Monday, August 29, 2011

The Antitrust Curse of Bigness

Posted by D. Daniel Sokol

Barak Orbach University of Arizona and Grace E. Campbell University of Arizona - James E. Rogers College of Law discuss The Antitrust Curse of Bigness.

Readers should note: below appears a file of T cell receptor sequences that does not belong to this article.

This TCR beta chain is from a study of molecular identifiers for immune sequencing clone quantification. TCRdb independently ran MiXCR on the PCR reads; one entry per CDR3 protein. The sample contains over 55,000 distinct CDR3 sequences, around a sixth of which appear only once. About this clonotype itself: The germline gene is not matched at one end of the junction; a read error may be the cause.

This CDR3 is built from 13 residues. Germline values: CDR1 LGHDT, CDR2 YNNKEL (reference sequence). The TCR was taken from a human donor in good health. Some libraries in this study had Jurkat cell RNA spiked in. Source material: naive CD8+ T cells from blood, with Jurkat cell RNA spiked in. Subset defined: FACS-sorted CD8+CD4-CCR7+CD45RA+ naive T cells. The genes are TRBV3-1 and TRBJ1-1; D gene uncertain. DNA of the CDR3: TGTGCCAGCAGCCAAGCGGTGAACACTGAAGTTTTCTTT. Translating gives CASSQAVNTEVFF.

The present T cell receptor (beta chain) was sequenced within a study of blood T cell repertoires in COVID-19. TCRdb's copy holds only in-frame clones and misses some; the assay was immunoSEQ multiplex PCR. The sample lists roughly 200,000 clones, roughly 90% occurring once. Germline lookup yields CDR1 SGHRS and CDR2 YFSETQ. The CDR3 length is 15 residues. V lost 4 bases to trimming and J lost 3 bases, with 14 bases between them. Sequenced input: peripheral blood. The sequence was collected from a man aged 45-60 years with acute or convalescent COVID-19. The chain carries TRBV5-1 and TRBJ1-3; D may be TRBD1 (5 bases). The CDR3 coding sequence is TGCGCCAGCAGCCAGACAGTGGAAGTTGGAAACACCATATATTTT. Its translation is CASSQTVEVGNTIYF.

ABSTRACT: In 1882 Standard Oil’s General Solicitor invented the corporate trusts that inspired the birth of the anti-trust discipline. The public aversion to trusts in the United States gave the field its enduring and uniquely American name. As the discipline matured, distrust of bigness took root in cases and doctrines. Justices Louis Brandeis and William Douglas wrote the narrative into early case law and it remained embedded in the field even as economics became the antitrust methodology—although economics transformed the fear from absolute size to relative size (market shares). While size should be an irrelevant consideration in antitrust analysis, it still mistakenly serves as a driving force behind the law. This Article studies how the fear of bigness—of absolute or relative size—has shaped and confused analytical perceptions of antitrust law. The American discipline might owe its birth to the fear of size, but this fear has been a burden and a curse on the development of sound antitrust policies.

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